If there is magic on this planet, it is contained in water. Loren Eiseley – The Immense Journey
Some of my most profound memories come from my times at sea. Watching dolphins leaving ethereal trails as they swam through a bioluminescent layer in the North Atlantic. Standing on a headland in Newfoundland and seeing a Minke Whale
charge, roll, twist and swallow a school of Capelin in one mouthful. Witnessing a class at sea as flying fish leapt from the water, and the instructor talking about the fish’s adaptation to avoid predators only to have a flock of Magnificent Frigatebirds dive down and catch the fish while they were still in mid-air.
My life and work have given me the opportunity to see icebergs roll-over in the Labrador Sea, hand-lined for cod in the Bay of Fundy, experience the intense stillness of the Sargasso Sea, recorded the songs of Humpbacked Whales in their calving areas, be mesmerized by the grace of Blue Sharks as they swam between me and the surface, and study the life ways and life cycles of pelagic birds.
This is not to say that the ocean experiences have always been kind or a friend. There have been oil spills, fish kills, harmful algae blooms, vessel strikes on marine mammals, fisheries bycatch and mass stranding events. Not to mention white squalls, storms, winds, soaking rains, waterspouts, hurricanes, storm-surges, damaged ships, fog and high seas. I know and understand why ship captains built there homes on high ground and inland. The ocean is also the final resting place for several friends, family and acquaintances: some by choice and others because the sea decided it was their time.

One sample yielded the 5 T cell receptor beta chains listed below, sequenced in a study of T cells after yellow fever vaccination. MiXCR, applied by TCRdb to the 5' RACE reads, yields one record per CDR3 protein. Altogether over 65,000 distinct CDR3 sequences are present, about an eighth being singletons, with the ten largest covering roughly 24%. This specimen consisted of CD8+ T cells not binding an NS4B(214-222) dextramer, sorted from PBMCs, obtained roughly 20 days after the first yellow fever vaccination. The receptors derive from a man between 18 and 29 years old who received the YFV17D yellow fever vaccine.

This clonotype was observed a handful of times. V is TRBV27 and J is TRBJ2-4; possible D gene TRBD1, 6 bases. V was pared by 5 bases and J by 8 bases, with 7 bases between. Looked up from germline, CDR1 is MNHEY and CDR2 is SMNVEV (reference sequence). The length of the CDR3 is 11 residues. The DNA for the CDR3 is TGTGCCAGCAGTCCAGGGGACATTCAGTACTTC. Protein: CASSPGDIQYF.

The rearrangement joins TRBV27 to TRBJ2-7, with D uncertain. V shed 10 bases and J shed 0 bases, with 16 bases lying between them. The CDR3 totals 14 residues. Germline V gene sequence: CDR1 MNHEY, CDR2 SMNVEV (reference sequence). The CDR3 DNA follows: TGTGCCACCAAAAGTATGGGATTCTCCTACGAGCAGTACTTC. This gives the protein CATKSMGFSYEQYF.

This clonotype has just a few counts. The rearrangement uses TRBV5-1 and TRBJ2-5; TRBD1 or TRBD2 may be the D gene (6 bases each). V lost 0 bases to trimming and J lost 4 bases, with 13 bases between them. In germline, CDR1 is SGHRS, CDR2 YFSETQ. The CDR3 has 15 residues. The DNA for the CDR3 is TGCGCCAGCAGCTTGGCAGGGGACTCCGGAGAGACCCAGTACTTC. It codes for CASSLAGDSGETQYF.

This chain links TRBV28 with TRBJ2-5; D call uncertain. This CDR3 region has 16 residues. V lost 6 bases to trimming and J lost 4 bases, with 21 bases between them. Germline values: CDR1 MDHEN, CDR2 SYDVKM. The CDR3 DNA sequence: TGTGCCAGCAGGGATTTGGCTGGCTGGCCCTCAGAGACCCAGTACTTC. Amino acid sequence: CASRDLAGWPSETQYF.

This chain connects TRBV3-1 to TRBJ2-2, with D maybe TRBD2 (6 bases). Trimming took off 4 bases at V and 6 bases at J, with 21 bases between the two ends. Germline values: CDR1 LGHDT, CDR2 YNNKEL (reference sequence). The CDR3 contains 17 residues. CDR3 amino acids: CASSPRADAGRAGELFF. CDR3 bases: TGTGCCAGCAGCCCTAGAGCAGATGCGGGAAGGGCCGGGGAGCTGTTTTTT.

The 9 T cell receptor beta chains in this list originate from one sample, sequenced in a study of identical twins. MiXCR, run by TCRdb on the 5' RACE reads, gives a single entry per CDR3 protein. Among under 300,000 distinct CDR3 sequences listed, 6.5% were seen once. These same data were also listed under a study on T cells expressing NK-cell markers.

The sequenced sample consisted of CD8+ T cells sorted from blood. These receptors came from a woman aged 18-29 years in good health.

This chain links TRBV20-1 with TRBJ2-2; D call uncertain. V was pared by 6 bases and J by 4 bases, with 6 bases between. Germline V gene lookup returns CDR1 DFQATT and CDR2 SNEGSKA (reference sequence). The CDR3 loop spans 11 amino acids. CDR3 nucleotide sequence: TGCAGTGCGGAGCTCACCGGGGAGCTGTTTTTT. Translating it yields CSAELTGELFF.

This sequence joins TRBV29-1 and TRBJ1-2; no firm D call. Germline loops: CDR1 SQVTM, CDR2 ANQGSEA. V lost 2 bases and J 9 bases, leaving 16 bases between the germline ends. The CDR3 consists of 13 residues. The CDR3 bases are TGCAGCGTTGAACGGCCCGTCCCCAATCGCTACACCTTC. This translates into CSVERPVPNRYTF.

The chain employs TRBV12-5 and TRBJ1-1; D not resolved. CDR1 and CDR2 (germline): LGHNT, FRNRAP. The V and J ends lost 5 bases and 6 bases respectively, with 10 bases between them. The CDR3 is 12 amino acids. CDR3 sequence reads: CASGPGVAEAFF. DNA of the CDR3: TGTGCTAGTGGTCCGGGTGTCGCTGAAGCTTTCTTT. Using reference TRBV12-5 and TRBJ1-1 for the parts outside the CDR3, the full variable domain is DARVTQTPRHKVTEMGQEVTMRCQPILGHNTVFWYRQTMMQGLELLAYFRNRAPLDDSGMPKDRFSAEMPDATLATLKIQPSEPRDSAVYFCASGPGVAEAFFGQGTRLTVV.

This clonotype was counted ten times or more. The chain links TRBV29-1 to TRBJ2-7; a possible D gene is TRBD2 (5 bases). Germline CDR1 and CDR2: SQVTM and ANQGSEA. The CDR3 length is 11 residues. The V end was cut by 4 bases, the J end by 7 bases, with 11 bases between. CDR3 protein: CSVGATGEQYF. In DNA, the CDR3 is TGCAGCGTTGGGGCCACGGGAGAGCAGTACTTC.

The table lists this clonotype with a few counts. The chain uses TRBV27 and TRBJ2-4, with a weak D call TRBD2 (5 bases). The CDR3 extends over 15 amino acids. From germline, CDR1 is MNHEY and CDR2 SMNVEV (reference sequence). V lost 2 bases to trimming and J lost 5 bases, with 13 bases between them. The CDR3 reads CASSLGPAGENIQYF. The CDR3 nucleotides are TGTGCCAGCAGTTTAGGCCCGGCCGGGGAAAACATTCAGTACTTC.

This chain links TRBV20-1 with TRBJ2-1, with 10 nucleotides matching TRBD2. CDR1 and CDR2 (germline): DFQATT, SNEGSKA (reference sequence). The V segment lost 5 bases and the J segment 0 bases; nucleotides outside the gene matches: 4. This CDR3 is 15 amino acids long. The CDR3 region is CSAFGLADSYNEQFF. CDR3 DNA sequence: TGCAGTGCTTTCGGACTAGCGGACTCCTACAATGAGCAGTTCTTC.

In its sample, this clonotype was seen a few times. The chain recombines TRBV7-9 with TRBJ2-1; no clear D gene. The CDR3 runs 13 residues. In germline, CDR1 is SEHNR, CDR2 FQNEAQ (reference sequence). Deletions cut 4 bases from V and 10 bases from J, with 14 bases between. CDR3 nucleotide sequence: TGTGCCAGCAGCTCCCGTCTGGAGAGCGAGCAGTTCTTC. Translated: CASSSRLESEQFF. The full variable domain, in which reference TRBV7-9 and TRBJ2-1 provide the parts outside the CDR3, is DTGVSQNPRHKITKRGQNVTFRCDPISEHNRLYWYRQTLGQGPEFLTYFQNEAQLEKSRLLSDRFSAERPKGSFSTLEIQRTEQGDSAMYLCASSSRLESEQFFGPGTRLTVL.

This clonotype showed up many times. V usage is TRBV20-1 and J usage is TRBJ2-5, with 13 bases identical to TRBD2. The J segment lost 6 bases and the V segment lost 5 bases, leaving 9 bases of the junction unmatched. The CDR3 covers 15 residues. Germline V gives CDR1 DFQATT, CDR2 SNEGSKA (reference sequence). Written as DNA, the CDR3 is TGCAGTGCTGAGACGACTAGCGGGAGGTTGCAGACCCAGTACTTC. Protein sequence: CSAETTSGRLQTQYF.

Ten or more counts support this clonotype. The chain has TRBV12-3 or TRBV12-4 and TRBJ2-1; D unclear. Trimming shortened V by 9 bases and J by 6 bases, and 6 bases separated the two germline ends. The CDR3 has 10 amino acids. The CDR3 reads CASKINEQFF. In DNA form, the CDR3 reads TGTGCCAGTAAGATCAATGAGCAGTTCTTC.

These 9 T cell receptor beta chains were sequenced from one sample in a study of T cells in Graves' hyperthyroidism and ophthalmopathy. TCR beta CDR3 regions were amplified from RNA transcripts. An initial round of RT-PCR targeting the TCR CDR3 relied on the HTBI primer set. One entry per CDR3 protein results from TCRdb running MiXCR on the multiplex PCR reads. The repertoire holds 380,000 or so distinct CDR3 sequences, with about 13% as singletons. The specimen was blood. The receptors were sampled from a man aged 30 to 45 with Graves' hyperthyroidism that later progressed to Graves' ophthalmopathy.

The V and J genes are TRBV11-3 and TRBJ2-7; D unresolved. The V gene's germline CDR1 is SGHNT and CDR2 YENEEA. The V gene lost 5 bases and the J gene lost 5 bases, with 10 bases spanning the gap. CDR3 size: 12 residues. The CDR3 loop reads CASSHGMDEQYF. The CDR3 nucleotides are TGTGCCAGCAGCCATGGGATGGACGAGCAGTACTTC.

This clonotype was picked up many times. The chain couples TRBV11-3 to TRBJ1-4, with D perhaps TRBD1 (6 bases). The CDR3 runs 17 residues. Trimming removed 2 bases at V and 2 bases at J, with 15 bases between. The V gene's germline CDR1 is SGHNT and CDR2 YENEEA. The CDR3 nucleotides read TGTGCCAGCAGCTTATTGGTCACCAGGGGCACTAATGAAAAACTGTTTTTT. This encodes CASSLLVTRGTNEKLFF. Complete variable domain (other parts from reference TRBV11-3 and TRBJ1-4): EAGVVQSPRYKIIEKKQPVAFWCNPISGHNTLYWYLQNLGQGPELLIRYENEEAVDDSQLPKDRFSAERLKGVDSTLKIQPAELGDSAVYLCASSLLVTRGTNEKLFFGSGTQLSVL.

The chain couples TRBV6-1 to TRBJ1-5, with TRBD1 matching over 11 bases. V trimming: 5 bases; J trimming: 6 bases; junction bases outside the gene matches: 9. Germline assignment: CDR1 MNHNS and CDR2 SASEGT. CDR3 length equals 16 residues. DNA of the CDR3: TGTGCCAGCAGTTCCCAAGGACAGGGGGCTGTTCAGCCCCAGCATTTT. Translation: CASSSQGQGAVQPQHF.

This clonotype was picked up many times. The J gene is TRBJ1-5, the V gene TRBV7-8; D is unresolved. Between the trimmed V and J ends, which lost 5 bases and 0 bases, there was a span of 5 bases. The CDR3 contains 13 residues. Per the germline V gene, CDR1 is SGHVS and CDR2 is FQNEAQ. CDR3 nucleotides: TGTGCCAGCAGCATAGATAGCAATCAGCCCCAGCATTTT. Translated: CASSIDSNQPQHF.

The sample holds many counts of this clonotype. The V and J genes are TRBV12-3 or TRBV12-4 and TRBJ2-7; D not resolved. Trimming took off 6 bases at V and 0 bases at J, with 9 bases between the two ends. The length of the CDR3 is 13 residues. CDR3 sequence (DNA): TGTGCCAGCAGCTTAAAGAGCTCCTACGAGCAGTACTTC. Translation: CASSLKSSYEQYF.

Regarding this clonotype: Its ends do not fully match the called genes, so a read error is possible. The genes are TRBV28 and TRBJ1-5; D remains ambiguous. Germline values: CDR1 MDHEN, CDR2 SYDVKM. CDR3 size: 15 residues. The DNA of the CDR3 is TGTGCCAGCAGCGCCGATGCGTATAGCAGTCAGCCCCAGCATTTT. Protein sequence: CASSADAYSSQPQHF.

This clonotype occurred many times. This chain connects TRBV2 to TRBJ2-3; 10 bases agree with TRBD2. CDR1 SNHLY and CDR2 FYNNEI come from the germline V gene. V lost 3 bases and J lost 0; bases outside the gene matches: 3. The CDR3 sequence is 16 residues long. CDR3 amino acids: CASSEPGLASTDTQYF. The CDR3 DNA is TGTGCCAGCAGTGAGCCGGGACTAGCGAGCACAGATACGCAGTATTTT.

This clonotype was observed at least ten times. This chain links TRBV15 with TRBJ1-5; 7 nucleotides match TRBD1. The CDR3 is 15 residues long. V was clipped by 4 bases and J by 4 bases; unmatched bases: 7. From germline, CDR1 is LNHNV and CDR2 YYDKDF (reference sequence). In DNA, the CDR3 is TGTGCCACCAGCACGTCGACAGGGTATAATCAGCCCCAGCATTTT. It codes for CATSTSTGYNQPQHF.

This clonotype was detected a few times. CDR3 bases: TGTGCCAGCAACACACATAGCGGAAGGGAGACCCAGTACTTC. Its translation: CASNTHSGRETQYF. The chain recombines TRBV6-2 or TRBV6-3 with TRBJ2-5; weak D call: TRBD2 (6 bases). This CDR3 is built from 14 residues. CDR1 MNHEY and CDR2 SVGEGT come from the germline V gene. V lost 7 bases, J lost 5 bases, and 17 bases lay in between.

The ocean reminds us that we are mere humans and should have more humility than hubris. The Ocean deserves the respect that we tend not to give it. Perhaps we will learn from our folly. But the least we can do is take one day a year and reflect upon its majesty and capability.